Documentation following the rules: the Case of the Laboratory Applications

A specialist scientific company had over the years produced many applications to assist with laboratory work. Some were simple calculation routines, and others controlled various pieces of laboratory equipment. None of them had accompanying documentation. Management was getting concerned about the long-term maintainability. Also, there had been critical comments from their accreditation body: for them the software was a black box, whose correct operation had to be taken on faith.

What We Did

The end result was a set of documentation products that all used roughly the same format. From these documents a third party can understand what each application does, and a maintenance programmer can understand how each application performs its job. Until the documentation process was started, no-one other than the programmers had ever seen the code. The process therefore revealed many opportunities for improvement: routines that were not actually used, routines that were identical (or nearly identical) to other routines, and duplicate classes. All these were reported to the client and marked in the documentation.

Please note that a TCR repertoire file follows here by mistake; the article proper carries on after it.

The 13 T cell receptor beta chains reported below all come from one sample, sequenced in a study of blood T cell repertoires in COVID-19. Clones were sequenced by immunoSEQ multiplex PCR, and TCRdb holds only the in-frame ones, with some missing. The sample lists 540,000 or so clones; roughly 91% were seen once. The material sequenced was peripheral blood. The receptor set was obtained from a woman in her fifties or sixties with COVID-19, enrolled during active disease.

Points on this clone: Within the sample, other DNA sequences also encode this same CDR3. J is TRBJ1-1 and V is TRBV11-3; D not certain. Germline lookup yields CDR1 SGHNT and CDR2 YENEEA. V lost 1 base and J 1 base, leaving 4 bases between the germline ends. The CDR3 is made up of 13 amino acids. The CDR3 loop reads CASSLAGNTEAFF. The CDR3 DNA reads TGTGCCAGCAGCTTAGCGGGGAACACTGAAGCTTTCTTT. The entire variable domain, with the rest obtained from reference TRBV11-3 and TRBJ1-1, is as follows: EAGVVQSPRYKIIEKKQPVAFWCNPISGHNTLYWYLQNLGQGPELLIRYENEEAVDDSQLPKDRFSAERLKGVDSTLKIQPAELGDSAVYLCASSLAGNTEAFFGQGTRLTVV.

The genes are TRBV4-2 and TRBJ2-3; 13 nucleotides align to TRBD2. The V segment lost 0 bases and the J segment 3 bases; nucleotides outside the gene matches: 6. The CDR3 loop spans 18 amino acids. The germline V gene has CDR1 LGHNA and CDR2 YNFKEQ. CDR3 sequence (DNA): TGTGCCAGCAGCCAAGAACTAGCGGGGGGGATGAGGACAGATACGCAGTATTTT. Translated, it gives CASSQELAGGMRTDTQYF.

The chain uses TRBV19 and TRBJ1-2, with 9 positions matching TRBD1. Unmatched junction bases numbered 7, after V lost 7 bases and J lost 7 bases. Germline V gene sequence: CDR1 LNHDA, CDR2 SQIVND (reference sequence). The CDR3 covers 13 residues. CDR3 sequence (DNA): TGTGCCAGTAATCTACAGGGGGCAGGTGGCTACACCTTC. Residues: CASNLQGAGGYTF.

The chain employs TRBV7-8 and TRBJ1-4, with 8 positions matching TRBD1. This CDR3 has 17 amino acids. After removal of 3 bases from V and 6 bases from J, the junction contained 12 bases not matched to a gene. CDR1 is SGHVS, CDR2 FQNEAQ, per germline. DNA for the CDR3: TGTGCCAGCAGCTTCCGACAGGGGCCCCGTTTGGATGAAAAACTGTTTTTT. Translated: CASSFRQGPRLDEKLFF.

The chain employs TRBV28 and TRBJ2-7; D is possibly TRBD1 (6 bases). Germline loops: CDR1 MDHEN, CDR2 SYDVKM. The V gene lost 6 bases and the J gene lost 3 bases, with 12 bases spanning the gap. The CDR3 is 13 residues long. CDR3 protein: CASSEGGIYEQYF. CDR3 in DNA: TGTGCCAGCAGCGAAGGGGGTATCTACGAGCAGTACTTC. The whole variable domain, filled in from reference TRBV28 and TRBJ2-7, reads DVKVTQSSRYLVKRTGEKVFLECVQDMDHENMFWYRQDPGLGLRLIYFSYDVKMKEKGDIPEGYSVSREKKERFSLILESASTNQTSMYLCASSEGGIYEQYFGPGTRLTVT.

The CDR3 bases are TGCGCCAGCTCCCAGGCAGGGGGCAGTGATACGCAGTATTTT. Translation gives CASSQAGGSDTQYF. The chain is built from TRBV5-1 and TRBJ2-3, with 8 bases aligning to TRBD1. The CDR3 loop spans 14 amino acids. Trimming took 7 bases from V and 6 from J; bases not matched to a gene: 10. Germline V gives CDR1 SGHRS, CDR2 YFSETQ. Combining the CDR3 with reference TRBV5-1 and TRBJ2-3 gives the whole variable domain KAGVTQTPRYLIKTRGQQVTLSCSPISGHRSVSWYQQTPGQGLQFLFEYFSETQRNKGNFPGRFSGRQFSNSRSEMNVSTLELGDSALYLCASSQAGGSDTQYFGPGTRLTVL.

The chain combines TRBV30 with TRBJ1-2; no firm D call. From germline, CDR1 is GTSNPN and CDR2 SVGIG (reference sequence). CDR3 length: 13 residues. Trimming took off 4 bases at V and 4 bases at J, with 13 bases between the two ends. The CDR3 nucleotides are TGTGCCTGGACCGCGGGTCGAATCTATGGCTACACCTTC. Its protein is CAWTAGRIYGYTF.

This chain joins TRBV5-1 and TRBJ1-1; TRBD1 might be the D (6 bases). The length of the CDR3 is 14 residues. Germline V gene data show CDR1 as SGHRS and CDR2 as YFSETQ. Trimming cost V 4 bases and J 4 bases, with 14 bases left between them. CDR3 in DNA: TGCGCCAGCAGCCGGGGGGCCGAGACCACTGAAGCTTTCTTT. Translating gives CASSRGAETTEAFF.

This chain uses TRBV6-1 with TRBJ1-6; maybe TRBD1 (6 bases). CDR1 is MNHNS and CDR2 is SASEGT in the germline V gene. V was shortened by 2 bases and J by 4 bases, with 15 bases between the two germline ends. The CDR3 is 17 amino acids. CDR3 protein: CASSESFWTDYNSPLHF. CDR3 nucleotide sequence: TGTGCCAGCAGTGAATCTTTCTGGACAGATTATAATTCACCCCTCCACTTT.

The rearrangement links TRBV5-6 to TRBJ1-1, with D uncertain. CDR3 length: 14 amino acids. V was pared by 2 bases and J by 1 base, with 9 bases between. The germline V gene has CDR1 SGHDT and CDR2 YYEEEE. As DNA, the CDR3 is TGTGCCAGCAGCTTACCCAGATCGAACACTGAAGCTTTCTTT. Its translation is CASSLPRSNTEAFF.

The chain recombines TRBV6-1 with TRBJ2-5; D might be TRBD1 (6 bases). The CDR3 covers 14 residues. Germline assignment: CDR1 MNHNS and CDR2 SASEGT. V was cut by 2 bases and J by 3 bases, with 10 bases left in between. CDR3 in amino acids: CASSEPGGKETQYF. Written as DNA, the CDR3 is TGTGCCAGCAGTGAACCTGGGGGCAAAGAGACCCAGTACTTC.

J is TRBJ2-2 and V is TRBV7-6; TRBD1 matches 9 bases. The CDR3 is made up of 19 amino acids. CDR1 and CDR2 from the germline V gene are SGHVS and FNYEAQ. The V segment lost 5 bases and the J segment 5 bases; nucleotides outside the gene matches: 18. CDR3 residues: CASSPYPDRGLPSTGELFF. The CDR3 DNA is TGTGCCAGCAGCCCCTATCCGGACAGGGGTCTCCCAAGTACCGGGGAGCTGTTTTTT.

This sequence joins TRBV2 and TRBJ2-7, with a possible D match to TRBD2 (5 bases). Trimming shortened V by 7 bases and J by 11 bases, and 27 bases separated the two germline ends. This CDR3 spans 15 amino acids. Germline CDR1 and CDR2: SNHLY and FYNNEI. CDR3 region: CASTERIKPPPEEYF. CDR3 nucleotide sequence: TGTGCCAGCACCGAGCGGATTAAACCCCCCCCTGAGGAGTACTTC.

How We Did It

We developed a template based on IEEE Std 1016-1998 (see Notes). Each application was then described and fitted into the template. At the same time, any areas that could give rise to problems during use were flagged. We also described all the equations and formulas used, where possible including references to publications providing the theoretical basis for them.

As not even an initial requirement document was available, much less a software design description, most of the work was done from reading the source code. Dividing the total number of lines of code by the time required, shows that we documented, approximately, 800 lines of code per day.